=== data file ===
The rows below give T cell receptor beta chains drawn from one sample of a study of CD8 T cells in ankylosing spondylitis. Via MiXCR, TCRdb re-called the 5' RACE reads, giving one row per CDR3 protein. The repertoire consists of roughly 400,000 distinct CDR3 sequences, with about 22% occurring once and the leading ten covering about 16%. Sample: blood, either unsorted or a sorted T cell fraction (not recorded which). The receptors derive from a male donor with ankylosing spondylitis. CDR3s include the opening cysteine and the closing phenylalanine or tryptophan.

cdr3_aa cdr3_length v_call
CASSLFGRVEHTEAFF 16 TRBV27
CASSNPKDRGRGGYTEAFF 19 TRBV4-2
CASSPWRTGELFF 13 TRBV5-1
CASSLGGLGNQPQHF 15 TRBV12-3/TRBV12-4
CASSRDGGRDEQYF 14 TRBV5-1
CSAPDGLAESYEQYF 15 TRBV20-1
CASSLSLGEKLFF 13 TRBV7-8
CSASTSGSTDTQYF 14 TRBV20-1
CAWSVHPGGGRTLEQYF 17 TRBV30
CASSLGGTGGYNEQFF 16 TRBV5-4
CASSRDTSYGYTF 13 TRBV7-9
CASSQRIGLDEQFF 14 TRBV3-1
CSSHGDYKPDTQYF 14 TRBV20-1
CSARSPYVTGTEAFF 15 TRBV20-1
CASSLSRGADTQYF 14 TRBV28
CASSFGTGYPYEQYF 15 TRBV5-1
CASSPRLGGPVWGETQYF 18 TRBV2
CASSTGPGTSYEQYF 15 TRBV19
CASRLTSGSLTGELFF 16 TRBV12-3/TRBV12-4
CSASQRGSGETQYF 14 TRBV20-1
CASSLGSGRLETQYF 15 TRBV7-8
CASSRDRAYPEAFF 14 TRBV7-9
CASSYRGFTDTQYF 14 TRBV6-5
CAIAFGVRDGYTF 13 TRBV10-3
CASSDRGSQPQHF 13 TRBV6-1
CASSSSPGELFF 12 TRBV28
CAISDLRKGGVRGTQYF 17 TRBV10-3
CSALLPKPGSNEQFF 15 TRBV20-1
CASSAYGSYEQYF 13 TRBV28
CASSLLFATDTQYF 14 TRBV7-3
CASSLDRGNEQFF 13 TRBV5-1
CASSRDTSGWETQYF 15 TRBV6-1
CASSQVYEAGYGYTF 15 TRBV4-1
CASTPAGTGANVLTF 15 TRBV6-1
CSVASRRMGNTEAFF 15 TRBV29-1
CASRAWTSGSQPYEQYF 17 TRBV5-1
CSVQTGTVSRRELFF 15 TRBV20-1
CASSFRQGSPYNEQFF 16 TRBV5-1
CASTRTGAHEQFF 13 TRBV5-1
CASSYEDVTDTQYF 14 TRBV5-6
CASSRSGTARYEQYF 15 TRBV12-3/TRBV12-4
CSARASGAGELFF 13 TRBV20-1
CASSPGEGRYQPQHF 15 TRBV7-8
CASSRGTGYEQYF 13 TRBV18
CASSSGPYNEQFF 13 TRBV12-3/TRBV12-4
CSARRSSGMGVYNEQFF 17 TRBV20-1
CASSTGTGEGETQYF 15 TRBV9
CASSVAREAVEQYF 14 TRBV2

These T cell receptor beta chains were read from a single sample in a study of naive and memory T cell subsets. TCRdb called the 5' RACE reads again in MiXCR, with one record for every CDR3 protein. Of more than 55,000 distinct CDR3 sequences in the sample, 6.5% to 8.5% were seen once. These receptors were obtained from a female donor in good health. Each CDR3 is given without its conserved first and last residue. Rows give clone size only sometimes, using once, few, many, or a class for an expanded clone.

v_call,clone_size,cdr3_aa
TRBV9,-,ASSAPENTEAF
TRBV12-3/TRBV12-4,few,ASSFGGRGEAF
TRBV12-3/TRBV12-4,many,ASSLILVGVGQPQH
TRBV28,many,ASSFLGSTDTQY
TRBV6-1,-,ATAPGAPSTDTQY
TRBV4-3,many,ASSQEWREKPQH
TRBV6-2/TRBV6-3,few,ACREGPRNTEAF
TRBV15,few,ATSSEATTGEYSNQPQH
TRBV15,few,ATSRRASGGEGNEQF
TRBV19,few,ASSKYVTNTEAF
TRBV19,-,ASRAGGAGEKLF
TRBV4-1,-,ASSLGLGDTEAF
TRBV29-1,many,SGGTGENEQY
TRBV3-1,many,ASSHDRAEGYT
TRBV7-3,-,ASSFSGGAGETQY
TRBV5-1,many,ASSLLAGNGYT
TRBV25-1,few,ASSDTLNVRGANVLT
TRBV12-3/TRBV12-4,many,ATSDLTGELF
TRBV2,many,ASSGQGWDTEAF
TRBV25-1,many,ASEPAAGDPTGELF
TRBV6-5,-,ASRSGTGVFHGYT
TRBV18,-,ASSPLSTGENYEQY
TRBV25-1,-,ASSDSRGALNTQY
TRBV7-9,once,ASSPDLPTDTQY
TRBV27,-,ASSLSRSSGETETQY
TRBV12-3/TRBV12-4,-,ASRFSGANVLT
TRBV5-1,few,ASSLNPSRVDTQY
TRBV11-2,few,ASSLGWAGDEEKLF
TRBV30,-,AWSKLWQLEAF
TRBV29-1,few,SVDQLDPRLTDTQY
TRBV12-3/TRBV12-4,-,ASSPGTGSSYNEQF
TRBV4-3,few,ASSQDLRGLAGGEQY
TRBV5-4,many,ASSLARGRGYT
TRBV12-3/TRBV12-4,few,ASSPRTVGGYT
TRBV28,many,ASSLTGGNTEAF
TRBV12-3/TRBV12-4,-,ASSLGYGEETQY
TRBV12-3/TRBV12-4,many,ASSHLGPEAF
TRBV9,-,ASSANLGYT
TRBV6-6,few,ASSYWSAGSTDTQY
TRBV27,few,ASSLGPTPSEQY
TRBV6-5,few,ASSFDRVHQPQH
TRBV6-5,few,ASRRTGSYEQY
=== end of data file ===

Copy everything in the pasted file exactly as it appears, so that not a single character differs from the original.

The rows below give T cell receptor beta chains drawn from one sample of a study of CD8 T cells in ankylosing spondylitis. Via MiXCR, TCRdb re-called the 5' RACE reads, giving one row per CDR3 protein. The repertoire consists of roughly 400,000 distinct CDR3 sequences, with about 22% occurring once and the leading ten covering about 16%. Sample: blood, either unsorted or a sorted T cell fraction (not recorded which). The receptors derive from a male donor with ankylosing spondylitis. CDR3s include the opening cysteine and the closing phenylalanine or tryptophan.

cdr3_aa cdr3_length v_call
CASSLFGRVEHTEAFF 16 TRBV27
CASSNPKDRGRGGYTEAFF 19 TRBV4-2
CASSPWRTGELFF 13 TRBV5-1
CASSLGGLGNQPQHF 15 TRBV12-3/TRBV12-4
CASSRDGGRDEQYF 14 TRBV5-1
CSAPDGLAESYEQYF 15 TRBV20-1
CASSLSLGEKLFF 13 TRBV7-8
CSASTSGSTDTQYF 14 TRBV20-1
CAWSVHPGGGRTLEQYF 17 TRBV30
CASSLGGTGGYNEQFF 16 TRBV5-4
CASSRDTSYGYTF 13 TRBV7-9
CASSQRIGLDEQFF 14 TRBV3-1
CSSHGDYKPDTQYF 14 TRBV20-1
CSARSPYVTGTEAFF 15 TRBV20-1
CASSLSRGADTQYF 14 TRBV28
CASSFGTGYPYEQYF 15 TRBV5-1
CASSPRLGGPVWGETQYF 18 TRBV2
CASSTGPGTSYEQYF 15 TRBV19
CASRLTSGSLTGELFF 16 TRBV12-3/TRBV12-4
CSASQRGSGETQYF 14 TRBV20-1
CASSLGSGRLETQYF 15 TRBV7-8
CASSRDRAYPEAFF 14 TRBV7-9
CASSYRGFTDTQYF 14 TRBV6-5
CAIAFGVRDGYTF 13 TRBV10-3
CASSDRGSQPQHF 13 TRBV6-1
CASSSSPGELFF 12 TRBV28
CAISDLRKGGVRGTQYF 17 TRBV10-3
CSALLPKPGSNEQFF 15 TRBV20-1
CASSAYGSYEQYF 13 TRBV28
CASSLLFATDTQYF 14 TRBV7-3
CASSLDRGNEQFF 13 TRBV5-1
CASSRDTSGWETQYF 15 TRBV6-1
CASSQVYEAGYGYTF 15 TRBV4-1
CASTPAGTGANVLTF 15 TRBV6-1
CSVASRRMGNTEAFF 15 TRBV29-1
CASRAWTSGSQPYEQYF 17 TRBV5-1
CSVQTGTVSRRELFF 15 TRBV20-1
CASSFRQGSPYNEQFF 16 TRBV5-1
CASTRTGAHEQFF 13 TRBV5-1
CASSYEDVTDTQYF 14 TRBV5-6
CASSRSGTARYEQYF 15 TRBV12-3/TRBV12-4
CSARASGAGELFF 13 TRBV20-1
CASSPGEGRYQPQHF 15 TRBV7-8
CASSRGTGYEQYF 13 TRBV18
CASSSGPYNEQFF 13 TRBV12-3/TRBV12-4
CSARRSSGMGVYNEQFF 17 TRBV20-1
CASSTGTGEGETQYF 15 TRBV9
CASSVAREAVEQYF 14 TRBV2

These T cell receptor beta chains were read from a single sample in a study of naive and memory T cell subsets. TCRdb called the 5' RACE reads again in MiXCR, with one record for every CDR3 protein. Of more than 55,000 distinct CDR3 sequences in the sample, 6.5% to 8.5% were seen once. These receptors were obtained from a female donor in good health. Each CDR3 is given without its conserved first and last residue. Rows give clone size only sometimes, using once, few, many, or a class for an expanded clone.

v_call,clone_size,cdr3_aa
TRBV9,-,ASSAPENTEAF
TRBV12-3/TRBV12-4,few,ASSFGGRGEAF
TRBV12-3/TRBV12-4,many,ASSLILVGVGQPQH
TRBV28,many,ASSFLGSTDTQY
TRBV6-1,-,ATAPGAPSTDTQY
TRBV4-3,many,ASSQEWREKPQH
TRBV6-2/TRBV6-3,few,ACREGPRNTEAF
TRBV15,few,ATSSEATTGEYSNQPQH
TRBV15,few,ATSRRASGGEGNEQF
TRBV19,few,ASSKYVTNTEAF
TRBV19,-,ASRAGGAGEKLF
TRBV4-1,-,ASSLGLGDTEAF
TRBV29-1,many,SGGTGENEQY
TRBV3-1,many,ASSHDRAEGYT
TRBV7-3,-,ASSFSGGAGETQY
TRBV5-1,many,ASSLLAGNGYT
TRBV25-1,few,ASSDTLNVRGANVLT
TRBV12-3/TRBV12-4,many,ATSDLTGELF
TRBV2,many,ASSGQGWDTEAF
TRBV25-1,many,ASEPAAGDPTGELF
TRBV6-5,-,ASRSGTGVFHGYT
TRBV18,-,ASSPLSTGENYEQY
TRBV25-1,-,ASSDSRGALNTQY
TRBV7-9,once,ASSPDLPTDTQY
TRBV27,-,ASSLSRSSGETETQY
TRBV12-3/TRBV12-4,-,ASRFSGANVLT
TRBV5-1,few,ASSLNPSRVDTQY
TRBV11-2,few,ASSLGWAGDEEKLF
TRBV30,-,AWSKLWQLEAF
TRBV29-1,few,SVDQLDPRLTDTQY
TRBV12-3/TRBV12-4,-,ASSPGTGSSYNEQF
TRBV4-3,few,ASSQDLRGLAGGEQY
TRBV5-4,many,ASSLARGRGYT
TRBV12-3/TRBV12-4,few,ASSPRTVGGYT
TRBV28,many,ASSLTGGNTEAF
TRBV12-3/TRBV12-4,-,ASSLGYGEETQY
TRBV12-3/TRBV12-4,many,ASSHLGPEAF
TRBV9,-,ASSANLGYT
TRBV6-6,few,ASSYWSAGSTDTQY
TRBV27,few,ASSLGPTPSEQY
TRBV6-5,few,ASSFDRVHQPQH
TRBV6-5,few,ASRRTGSYEQY